Oppo is known for their high end DVD and Blu-Ray players. The Oppo PM3 is the third headphone to date, all of them using planar magnetic drivers. The PM3 is the first modern planar magnetic headphone that’s truly portable.
The PM3 comes with 2 cables – a 3m cable for home use and a shorter 1.2m cable for portable use (with option for android or apple inline remote). It also comes with a nice denim covered hard case.
The PM3 looks very well made with a good mix of pleather, plastic, and aluminum. The headband padding and ear pads are made of quality pleather. The driver cups/housing is plastic with the cups having a brushed steel texture. The aluminum gimbals connect the cups to the headband and allows the cups to turn sideways and making it easy to store in the case. The headband adjustment gives solid clicks when adjusted and allows for fine increments to get the optimal fit. In short, the PM3 looks extremely well built and according to Oppo has been tested under strenuous stress tests to ensure durability. The only problem I have with the headphone bulid-wise is that the pads are not user replaceable, it must be sent to Oppo to be have them replaced.
Comfort is very subjective. My ears are not particularly large and they fit in the 57mm height of the pad. The issue I have with a lot of portable circumaural headphones is the depth of the pads being not enough, causing my ears to press on the drivers leaving them sore after an hour or so. Even though the PM3 is quite comfortable initially, the pads compress enough so that my ears do touch the drivers and end up sore after a couple of hours. I don’t think it’s bad enough to be a deal-breaker, but I would have liked if there was a bit more space. Another issue is that the PM3 weighs 320g which is heavy for a portable, and while there’s good amount of headband padding, the top of my head does feel the pressure from the weight after a while.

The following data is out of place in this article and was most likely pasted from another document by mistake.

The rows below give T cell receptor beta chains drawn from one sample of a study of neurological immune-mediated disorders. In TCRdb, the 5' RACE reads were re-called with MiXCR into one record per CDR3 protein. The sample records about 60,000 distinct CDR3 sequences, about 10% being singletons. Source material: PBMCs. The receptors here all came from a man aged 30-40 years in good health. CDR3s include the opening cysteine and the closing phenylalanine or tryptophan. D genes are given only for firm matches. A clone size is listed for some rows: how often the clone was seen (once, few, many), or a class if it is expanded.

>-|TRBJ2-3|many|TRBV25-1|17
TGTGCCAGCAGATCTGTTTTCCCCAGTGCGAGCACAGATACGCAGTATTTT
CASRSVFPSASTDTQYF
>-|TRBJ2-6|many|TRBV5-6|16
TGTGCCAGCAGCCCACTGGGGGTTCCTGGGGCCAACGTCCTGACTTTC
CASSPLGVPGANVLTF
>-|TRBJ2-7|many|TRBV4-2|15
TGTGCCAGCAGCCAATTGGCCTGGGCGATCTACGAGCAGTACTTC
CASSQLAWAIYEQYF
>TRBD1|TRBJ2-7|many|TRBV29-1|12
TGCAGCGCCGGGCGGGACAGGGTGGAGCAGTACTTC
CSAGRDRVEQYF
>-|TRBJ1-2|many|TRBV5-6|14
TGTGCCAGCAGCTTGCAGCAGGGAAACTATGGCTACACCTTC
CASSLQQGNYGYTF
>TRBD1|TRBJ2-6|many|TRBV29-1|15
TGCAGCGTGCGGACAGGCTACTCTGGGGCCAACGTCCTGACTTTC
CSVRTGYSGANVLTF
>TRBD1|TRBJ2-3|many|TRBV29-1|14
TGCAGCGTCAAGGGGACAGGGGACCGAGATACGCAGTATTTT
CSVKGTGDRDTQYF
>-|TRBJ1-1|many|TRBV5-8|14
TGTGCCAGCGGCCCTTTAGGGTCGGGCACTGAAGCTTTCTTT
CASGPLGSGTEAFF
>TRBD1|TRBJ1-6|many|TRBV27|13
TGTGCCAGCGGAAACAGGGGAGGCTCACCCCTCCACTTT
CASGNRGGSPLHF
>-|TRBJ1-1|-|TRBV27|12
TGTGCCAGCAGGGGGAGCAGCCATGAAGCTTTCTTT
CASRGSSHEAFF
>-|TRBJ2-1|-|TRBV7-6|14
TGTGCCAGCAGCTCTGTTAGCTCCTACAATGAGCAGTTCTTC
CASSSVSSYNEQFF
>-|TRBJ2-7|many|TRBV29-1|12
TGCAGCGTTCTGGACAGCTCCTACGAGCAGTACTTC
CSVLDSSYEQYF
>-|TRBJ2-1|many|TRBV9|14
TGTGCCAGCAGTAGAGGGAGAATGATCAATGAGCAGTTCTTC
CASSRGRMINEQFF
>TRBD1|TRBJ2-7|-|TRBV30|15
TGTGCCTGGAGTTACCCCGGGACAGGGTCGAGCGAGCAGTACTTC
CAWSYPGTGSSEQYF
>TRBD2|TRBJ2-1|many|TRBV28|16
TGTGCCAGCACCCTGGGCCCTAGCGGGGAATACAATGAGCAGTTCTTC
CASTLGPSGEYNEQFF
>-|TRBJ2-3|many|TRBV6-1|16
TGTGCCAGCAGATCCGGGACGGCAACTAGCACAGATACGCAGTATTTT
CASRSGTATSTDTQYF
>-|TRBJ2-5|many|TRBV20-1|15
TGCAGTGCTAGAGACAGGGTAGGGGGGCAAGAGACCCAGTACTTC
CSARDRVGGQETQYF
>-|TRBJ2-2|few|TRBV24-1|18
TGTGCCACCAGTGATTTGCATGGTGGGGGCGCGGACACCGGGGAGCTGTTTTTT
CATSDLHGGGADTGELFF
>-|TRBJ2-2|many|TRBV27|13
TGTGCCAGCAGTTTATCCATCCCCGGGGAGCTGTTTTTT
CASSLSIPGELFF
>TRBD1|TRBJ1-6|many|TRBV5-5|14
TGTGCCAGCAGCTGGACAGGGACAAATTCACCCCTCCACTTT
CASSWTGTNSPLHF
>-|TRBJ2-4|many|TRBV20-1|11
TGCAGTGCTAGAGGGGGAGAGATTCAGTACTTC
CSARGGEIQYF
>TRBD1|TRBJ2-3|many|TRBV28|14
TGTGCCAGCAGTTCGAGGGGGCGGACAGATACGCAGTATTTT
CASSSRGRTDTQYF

Oppo nailed the tuning on this headphone, as it’s one of the smoothest, most neutral headphones I’ve heard. Starting from the bass, it’s very well controlled without any particular area being the focus or emphasized. Bass extension is very good as well. However it’s not really among the fastest bass I’ve heard, thus the low level bass detail doesn’t come through as well as higher end planars like the HE-560, which is whole different class/type of headphone.
The midrange is the star of the show. Due to the well-controlled bass the midrange comes through as very clear and uncolored. Vocals have a chesty presence, and the timbre of pianos and guitar strings sound very natural. Overall the midrange is neither forward nor recessed, but instead perfectly integrated into the upper bass and lower treble. Resolution/detail retrieval in this area is excellent and is probably the best of any closed portable headphone I’ve heard.
The treble is similarly well behaved as the rest of the spectrum. The lack of any treble peaks prevents any sort of sonic fatigue, though it is not laid back or recessed except for some roll-off in the upper treble, causing a lack of airiness. Cymbals and snares sound realistic without any tizziness or splashiness.
Soundstage-wise, the PM3 is merely okay. There’s good imaging and layering of the music, but it still sounds very closed in. This is probably related to the rolled-off upper treble. Isolation is quite good for a circumaural portable, though I would still pick well-isolating IEMs for noisier environments like on subways and buses.
I mostly used the PM3 out of the headphone out of the Fiio X3 Gen 2 and via its line-out to the Cayin C5. The PM3 was pretty easy to drive as it need just slightly more power than my RE400.
Overall I loved PM3 and will be sad to see it go. Oppo has created a serious competitor for the under $500 closed headphone market.